Editor’s note: The following article is an op-ed, and the views expressed are the author’s own. Read more opinions on theGrio.
We are in the midst of historically Black college and university homecoming season in African America. This weekend, for instance, at least seven HBCUs will welcome alumni, friends family and curious onlookers to their campuses to revel in the tried-and-true tradition of tailgating, communing, remembering, celebrating and wondering what could have been, all in super-Black spaces. Dozens more schools have homecoming on the horizon; October is basically homecoming season for the vast majority of us alumni and attendees of HBCUs across the country. What a wonderful time in Black America.
As I near my 20th time attending the homecoming festivities of Morehouse College and Spelman College (SpelHouse is how we’re usually referred) — I graduated in 2001 and only missed four homecomings, including the COVID years — I often reflect upon things I’ve learned during the decades I’ve ventured to Atlanta each fall to celebrate with the homies. I’d like to share some of those lessons and insights with you, especially if you’re 20-plus years away from graduation (or looking to get there in your own life, eventually). Look, sharing is care and I care. Let’s go.
1. Comfort has definitely overtaken flyness in terms of my tailgate drip. Fly comfort is now the name of the game.
I will never wear Chuck Taylors again in my life when I may be on my feet for upwards of 10 hours. When I hit campus for tailgating, I NEVER sit down. I spend so much time going from tent to tent and section to section that, at some point, my feet will start to burn. Now, I make sure I have on comfortable shoes for all the walking. You should, too. Just a suggestion, really. Also, that fly outfit no matter the weather? Such a terrible idea. I get it; I’ve done it myself. I’ve also been cold. Thank goodness I always hop out of my bed and turn my swag on immediately. That is a joke from 2008, by the way.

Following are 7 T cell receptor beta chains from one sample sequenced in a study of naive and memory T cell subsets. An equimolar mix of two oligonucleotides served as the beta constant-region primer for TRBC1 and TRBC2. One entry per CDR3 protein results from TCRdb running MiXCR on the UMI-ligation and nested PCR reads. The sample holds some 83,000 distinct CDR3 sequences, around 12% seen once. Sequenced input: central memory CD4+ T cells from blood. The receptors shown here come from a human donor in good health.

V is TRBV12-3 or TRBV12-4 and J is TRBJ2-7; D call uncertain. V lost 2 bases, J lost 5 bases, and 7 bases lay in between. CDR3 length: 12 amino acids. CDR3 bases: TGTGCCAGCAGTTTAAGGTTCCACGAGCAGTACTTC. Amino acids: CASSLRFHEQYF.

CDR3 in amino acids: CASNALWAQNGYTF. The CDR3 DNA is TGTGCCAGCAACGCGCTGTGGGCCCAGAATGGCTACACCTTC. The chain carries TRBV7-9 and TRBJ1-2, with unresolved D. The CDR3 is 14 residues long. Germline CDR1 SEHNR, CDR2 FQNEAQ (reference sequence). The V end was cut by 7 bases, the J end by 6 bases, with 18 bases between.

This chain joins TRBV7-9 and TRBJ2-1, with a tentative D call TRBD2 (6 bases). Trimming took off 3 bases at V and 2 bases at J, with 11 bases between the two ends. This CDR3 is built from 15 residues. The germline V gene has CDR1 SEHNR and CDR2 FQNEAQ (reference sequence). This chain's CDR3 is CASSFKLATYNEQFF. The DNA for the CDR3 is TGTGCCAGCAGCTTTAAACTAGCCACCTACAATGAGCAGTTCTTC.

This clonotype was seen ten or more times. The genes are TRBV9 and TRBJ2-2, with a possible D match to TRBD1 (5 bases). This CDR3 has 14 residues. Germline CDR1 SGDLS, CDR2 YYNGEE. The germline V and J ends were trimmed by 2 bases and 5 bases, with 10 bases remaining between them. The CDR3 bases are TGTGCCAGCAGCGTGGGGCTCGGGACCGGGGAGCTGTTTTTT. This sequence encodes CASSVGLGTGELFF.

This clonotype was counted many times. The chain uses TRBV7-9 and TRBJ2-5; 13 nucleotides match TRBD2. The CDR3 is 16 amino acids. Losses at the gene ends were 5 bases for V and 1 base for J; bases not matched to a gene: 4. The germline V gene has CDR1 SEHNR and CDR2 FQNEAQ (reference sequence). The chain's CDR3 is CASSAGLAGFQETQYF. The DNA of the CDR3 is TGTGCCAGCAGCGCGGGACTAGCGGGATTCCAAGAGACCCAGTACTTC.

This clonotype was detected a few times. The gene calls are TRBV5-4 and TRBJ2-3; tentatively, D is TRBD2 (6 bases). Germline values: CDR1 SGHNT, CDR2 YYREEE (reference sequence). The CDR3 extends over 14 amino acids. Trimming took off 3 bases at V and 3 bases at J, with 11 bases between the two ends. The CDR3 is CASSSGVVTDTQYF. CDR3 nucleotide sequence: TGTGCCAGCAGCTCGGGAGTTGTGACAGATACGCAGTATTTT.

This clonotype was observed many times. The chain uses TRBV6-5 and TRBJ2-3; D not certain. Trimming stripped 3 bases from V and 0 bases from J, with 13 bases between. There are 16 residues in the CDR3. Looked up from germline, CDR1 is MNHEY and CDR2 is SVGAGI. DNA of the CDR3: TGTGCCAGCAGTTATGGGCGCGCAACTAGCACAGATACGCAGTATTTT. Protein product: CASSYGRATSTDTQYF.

2. Moderation is actually important these days.
I used to walk around with a bookbag full of all sorts of fine liquors. And I would drink all of it, with the help of the homies, of course. We USED to start our tailgatery with shots of 151. We were unserious people; I have no idea why we thought this was a good idea. There are videos and pictures of a group of us literally passing around multiple bottles of 151 and downing them. 2023 me would never, could never. 2023 me looks at THAT version of me and literally shakes my head at him. Plus, you don’t want to be the 40- or 50-plus drunk person. Something just doesn’t look right about professional-aged folks being pissy drunk and splayed out while good times happen around them. Nope, now I consider my alcohol intake and listen to my body. You aren’t about to turn me into a meme at my big age.
3. I still can’t imagine my kids at a tailgate after, say 12 noon.